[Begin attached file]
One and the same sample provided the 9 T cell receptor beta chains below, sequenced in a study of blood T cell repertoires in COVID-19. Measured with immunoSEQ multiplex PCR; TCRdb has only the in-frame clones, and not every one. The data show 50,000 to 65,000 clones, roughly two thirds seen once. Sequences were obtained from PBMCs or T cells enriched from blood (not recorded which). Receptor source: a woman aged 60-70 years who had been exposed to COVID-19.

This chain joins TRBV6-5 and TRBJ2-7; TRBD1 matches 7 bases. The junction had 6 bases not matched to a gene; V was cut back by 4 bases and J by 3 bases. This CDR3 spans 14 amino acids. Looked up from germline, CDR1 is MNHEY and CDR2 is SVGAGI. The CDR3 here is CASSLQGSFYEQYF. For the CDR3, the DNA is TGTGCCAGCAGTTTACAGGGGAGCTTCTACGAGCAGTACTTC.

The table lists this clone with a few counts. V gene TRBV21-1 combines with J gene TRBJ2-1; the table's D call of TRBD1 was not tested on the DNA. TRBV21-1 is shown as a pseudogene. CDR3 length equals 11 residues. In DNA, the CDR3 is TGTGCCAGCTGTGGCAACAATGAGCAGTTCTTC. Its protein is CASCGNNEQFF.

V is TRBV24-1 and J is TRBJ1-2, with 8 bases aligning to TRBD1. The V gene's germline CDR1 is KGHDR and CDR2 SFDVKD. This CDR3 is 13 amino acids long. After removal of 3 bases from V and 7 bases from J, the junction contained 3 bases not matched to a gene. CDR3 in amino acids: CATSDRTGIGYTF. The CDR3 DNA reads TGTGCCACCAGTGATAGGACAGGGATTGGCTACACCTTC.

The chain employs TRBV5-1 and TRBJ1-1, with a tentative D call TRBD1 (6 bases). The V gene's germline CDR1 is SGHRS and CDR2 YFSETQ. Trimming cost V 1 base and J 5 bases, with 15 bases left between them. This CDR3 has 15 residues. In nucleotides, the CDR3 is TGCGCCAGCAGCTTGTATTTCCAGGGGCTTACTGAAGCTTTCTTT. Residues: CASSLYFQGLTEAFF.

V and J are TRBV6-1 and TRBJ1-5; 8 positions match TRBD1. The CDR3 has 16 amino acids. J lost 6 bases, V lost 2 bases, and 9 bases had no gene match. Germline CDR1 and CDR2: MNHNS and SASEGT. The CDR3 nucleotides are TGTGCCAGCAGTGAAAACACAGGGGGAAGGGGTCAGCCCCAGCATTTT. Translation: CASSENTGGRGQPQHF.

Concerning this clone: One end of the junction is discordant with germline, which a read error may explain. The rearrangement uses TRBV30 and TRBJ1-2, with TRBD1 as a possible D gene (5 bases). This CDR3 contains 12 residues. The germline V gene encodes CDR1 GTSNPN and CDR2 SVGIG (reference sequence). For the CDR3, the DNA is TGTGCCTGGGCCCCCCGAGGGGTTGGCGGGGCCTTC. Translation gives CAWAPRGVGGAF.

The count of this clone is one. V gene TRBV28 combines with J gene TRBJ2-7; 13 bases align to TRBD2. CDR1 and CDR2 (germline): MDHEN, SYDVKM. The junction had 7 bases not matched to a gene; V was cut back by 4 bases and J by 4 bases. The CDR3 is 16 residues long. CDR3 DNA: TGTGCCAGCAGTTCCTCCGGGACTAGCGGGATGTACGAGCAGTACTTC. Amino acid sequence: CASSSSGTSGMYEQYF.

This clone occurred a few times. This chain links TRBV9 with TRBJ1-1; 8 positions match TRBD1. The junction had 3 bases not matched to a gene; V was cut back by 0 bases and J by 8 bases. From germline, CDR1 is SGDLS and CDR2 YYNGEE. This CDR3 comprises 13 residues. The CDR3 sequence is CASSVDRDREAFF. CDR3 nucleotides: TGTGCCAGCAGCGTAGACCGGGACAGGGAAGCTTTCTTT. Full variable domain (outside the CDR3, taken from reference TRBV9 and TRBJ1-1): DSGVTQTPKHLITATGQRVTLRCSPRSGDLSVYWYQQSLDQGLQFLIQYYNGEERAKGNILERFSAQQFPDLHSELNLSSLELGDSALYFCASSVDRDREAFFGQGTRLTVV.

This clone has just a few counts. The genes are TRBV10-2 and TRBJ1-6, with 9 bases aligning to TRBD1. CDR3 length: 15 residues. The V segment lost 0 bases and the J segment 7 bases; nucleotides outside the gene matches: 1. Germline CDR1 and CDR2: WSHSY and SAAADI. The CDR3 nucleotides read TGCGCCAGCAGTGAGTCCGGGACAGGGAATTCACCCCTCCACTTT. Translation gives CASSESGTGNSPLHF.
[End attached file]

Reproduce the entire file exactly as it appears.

One and the same sample provided the 9 T cell receptor beta chains below, sequenced in a study of blood T cell repertoires in COVID-19. Measured with immunoSEQ multiplex PCR; TCRdb has only the in-frame clones, and not every one. The data show 50,000 to 65,000 clones, roughly two thirds seen once. Sequences were obtained from PBMCs or T cells enriched from blood (not recorded which). Receptor source: a woman aged 60-70 years who had been exposed to COVID-19.

This chain joins TRBV6-5 and TRBJ2-7; TRBD1 matches 7 bases. The junction had 6 bases not matched to a gene; V was cut back by 4 bases and J by 3 bases. This CDR3 spans 14 amino acids. Looked up from germline, CDR1 is MNHEY and CDR2 is SVGAGI. The CDR3 here is CASSLQGSFYEQYF. For the CDR3, the DNA is TGTGCCAGCAGTTTACAGGGGAGCTTCTACGAGCAGTACTTC.

The table lists this clone with a few counts. V gene TRBV21-1 combines with J gene TRBJ2-1; the table's D call of TRBD1 was not tested on the DNA. TRBV21-1 is shown as a pseudogene. CDR3 length equals 11 residues. In DNA, the CDR3 is TGTGCCAGCTGTGGCAACAATGAGCAGTTCTTC. Its protein is CASCGNNEQFF.

V is TRBV24-1 and J is TRBJ1-2, with 8 bases aligning to TRBD1. The V gene's germline CDR1 is KGHDR and CDR2 SFDVKD. This CDR3 is 13 amino acids long. After removal of 3 bases from V and 7 bases from J, the junction contained 3 bases not matched to a gene. CDR3 in amino acids: CATSDRTGIGYTF. The CDR3 DNA reads TGTGCCACCAGTGATAGGACAGGGATTGGCTACACCTTC.

The chain employs TRBV5-1 and TRBJ1-1, with a tentative D call TRBD1 (6 bases). The V gene's germline CDR1 is SGHRS and CDR2 YFSETQ. Trimming cost V 1 base and J 5 bases, with 15 bases left between them. This CDR3 has 15 residues. In nucleotides, the CDR3 is TGCGCCAGCAGCTTGTATTTCCAGGGGCTTACTGAAGCTTTCTTT. Residues: CASSLYFQGLTEAFF.

V and J are TRBV6-1 and TRBJ1-5; 8 positions match TRBD1. The CDR3 has 16 amino acids. J lost 6 bases, V lost 2 bases, and 9 bases had no gene match. Germline CDR1 and CDR2: MNHNS and SASEGT. The CDR3 nucleotides are TGTGCCAGCAGTGAAAACACAGGGGGAAGGGGTCAGCCCCAGCATTTT. Translation: CASSENTGGRGQPQHF.

Concerning this clone: One end of the junction is discordant with germline, which a read error may explain. The rearrangement uses TRBV30 and TRBJ1-2, with TRBD1 as a possible D gene (5 bases). This CDR3 contains 12 residues. The germline V gene encodes CDR1 GTSNPN and CDR2 SVGIG (reference sequence). For the CDR3, the DNA is TGTGCCTGGGCCCCCCGAGGGGTTGGCGGGGCCTTC. Translation gives CAWAPRGVGGAF.

The count of this clone is one. V gene TRBV28 combines with J gene TRBJ2-7; 13 bases align to TRBD2. CDR1 and CDR2 (germline): MDHEN, SYDVKM. The junction had 7 bases not matched to a gene; V was cut back by 4 bases and J by 4 bases. The CDR3 is 16 residues long. CDR3 DNA: TGTGCCAGCAGTTCCTCCGGGACTAGCGGGATGTACGAGCAGTACTTC. Amino acid sequence: CASSSSGTSGMYEQYF.

This clone occurred a few times. This chain links TRBV9 with TRBJ1-1; 8 positions match TRBD1. The junction had 3 bases not matched to a gene; V was cut back by 0 bases and J by 8 bases. From germline, CDR1 is SGDLS and CDR2 YYNGEE. This CDR3 comprises 13 residues. The CDR3 sequence is CASSVDRDREAFF. CDR3 nucleotides: TGTGCCAGCAGCGTAGACCGGGACAGGGAAGCTTTCTTT. Full variable domain (outside the CDR3, taken from reference TRBV9 and TRBJ1-1): DSGVTQTPKHLITATGQRVTLRCSPRSGDLSVYWYQQSLDQGLQFLIQYYNGEERAKGNILERFSAQQFPDLHSELNLSSLELGDSALYFCASSVDRDREAFFGQGTRLTVV.

This clone has just a few counts. The genes are TRBV10-2 and TRBJ1-6, with 9 bases aligning to TRBD1. CDR3 length: 15 residues. The V segment lost 0 bases and the J segment 7 bases; nucleotides outside the gene matches: 1. Germline CDR1 and CDR2: WSHSY and SAAADI. The CDR3 nucleotides read TGCGCCAGCAGTGAGTCCGGGACAGGGAATTCACCCCTCCACTTT. Translation gives CASSESGTGNSPLHF.